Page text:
The empowering wrongdoing adventure, directed by Lorene Scafaria and inspired by evident occasions, debuted at the Toronto Film Festival on Saturday night to a grateful group of spectators. Jennifer Lopez stars as a veteran stripper called Ramona who leads a gathering of more youthful strippers into an existence of wrongdoing as an exit from destitution.
Flashy fleshy and all-around impossible to ignore, “Hustlers” amounts to nothing less than a cultural moment inspired by an outrageous New York Magazine profile (which serves as the sturdy six-inch stilettos on which the movie stands) adapted by writer-director Lorene Scafaria at her most Scorsese and starring Jennifer Lopez like you’re never seen her before.
This entire nation’s a strip club. You have individuals hurling the cash and individuals doing the move Lopez’s Ramona reveals to Julia Stiles on the whole business, Bourne Identity mode who plays an adaptation of nonjudgmental columnist Jessica Pressler, researching the case. For all intents and purposes everybody in “Tricksters” is playing some variant of a genuine individual, despite the fact that Stiles is just about the one and only one (of the ladies, at any rate) whose throwing doesn’t add up to a million-dollar makeover.
The individuals doing the move here are almost all names from Insane Rich Asians star Constance Wu and Riverdale young lady nearby Lili Reinhardt to supporting players Keke Palmer, Cardi B and Lizzo which all things considered compliments a calling recently thought shocking.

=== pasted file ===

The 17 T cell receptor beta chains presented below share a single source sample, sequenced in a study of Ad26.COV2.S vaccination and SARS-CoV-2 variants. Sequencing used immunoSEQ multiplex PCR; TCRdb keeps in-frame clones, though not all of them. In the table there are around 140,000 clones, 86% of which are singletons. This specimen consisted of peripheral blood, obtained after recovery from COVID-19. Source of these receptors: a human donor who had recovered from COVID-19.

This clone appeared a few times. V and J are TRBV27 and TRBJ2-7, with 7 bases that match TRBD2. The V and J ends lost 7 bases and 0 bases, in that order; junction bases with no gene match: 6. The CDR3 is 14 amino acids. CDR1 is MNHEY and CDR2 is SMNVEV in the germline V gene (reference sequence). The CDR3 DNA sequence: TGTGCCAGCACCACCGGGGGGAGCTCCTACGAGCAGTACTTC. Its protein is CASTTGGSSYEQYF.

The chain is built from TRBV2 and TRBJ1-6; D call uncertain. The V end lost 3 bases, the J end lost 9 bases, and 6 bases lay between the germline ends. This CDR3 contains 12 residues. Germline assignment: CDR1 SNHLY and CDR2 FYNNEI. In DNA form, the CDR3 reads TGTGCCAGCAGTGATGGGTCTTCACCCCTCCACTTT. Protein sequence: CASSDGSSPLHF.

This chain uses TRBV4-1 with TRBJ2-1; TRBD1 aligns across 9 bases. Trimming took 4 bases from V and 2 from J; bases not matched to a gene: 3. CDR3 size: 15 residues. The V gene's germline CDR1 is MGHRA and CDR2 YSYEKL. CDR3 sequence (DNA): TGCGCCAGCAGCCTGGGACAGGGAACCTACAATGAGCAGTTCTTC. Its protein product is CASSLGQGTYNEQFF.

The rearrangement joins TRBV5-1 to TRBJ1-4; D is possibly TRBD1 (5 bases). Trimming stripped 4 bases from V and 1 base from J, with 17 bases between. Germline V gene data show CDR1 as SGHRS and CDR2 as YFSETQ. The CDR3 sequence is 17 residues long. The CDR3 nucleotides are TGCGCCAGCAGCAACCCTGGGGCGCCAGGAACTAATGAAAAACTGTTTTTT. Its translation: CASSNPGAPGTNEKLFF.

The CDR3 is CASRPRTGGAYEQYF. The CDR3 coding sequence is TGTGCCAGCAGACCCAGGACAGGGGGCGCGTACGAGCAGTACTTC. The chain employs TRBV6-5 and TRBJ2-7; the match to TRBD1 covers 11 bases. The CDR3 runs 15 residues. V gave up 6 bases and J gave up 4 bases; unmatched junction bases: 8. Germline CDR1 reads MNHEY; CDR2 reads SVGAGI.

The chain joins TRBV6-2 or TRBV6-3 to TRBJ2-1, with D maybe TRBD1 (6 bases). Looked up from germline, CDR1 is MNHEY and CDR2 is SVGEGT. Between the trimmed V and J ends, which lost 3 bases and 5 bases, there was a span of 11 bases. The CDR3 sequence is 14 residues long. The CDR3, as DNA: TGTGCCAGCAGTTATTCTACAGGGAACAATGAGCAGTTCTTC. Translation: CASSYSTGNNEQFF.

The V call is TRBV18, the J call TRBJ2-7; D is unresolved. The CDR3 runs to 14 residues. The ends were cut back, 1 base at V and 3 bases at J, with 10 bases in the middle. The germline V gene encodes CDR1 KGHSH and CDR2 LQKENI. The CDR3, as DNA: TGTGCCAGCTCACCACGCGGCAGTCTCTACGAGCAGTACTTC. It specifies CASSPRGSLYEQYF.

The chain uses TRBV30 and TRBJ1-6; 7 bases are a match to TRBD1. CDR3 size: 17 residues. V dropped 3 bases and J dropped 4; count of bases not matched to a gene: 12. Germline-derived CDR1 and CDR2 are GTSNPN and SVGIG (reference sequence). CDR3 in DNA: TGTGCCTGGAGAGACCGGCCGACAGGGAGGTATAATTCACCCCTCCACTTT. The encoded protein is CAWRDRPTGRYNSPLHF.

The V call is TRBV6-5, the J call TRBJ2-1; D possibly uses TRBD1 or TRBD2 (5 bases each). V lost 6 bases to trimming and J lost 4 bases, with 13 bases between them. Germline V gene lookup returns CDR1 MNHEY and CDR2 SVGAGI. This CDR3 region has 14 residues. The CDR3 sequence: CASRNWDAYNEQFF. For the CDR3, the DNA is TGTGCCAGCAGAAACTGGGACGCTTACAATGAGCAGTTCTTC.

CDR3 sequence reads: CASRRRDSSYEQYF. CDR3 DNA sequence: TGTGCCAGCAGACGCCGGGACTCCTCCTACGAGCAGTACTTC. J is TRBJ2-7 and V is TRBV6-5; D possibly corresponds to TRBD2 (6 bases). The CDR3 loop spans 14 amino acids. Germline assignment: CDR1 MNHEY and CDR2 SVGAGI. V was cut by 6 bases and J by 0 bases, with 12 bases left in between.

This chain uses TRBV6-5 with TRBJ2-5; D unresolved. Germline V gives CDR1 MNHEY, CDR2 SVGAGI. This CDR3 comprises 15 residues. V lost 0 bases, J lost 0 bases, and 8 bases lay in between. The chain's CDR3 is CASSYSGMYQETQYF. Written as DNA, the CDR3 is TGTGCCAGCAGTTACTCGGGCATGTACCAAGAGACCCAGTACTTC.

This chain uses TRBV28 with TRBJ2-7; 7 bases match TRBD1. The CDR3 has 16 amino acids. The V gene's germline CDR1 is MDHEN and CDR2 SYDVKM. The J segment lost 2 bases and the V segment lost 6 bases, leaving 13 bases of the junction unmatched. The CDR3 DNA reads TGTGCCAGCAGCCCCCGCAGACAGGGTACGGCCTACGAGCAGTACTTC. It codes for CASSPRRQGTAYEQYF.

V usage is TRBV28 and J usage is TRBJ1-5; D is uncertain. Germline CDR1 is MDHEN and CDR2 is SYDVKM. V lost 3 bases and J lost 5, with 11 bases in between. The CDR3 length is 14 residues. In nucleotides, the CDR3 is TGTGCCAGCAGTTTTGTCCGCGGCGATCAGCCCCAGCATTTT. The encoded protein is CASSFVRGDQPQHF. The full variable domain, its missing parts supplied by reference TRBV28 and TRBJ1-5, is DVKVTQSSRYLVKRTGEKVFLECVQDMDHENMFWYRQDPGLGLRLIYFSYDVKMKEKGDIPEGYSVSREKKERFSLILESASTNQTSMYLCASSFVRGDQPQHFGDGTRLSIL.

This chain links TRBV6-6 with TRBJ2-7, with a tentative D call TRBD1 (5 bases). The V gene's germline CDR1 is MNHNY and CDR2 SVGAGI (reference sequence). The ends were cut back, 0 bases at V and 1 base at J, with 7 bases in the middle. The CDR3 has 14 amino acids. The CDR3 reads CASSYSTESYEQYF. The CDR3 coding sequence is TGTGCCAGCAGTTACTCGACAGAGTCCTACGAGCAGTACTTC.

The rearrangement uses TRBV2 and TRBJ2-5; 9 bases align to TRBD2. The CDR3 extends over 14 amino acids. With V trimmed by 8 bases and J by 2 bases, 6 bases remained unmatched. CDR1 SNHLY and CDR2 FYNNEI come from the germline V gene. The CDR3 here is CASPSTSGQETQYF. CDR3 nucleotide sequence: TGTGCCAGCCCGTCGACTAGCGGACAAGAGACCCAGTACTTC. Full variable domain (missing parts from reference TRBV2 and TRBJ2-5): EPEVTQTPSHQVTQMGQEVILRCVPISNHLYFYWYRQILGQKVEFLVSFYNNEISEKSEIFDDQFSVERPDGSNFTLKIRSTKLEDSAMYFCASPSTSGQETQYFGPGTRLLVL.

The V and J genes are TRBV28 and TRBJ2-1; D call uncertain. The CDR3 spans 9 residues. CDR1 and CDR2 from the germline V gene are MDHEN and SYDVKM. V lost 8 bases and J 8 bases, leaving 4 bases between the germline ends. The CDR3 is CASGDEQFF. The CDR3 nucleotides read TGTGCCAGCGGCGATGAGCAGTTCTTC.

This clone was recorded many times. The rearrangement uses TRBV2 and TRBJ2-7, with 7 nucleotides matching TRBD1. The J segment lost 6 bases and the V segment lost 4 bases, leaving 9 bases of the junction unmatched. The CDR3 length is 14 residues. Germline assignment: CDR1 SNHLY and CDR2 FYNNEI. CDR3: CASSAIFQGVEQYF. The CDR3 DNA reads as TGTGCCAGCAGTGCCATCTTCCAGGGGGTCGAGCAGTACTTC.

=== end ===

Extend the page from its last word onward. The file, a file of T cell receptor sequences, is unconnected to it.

Cardi B, who sadly is in the movie very little, adds some spunk to the film. But what truly stands out is Scafaria’s script as it weaves through the complicated storyline and never delves into the right or wrong of hustling. Instead it’s an empowerment tale about women doing what they can to support themselves and their families.
Yes, the ladies are doing highly illegal stuff, but you root for them anyway. With their victims are the worst kind of Wall Street guys, the movie is an unexpected crowd pleaser. Plus, the soundtrack will leave you bopping in your seat to songs like Britney Spears’ Gimme More.
The first people to see the finished film at the Toronto International Film Festival on Saturday were heard raving about it on the way out of the Roy Thomson Hall.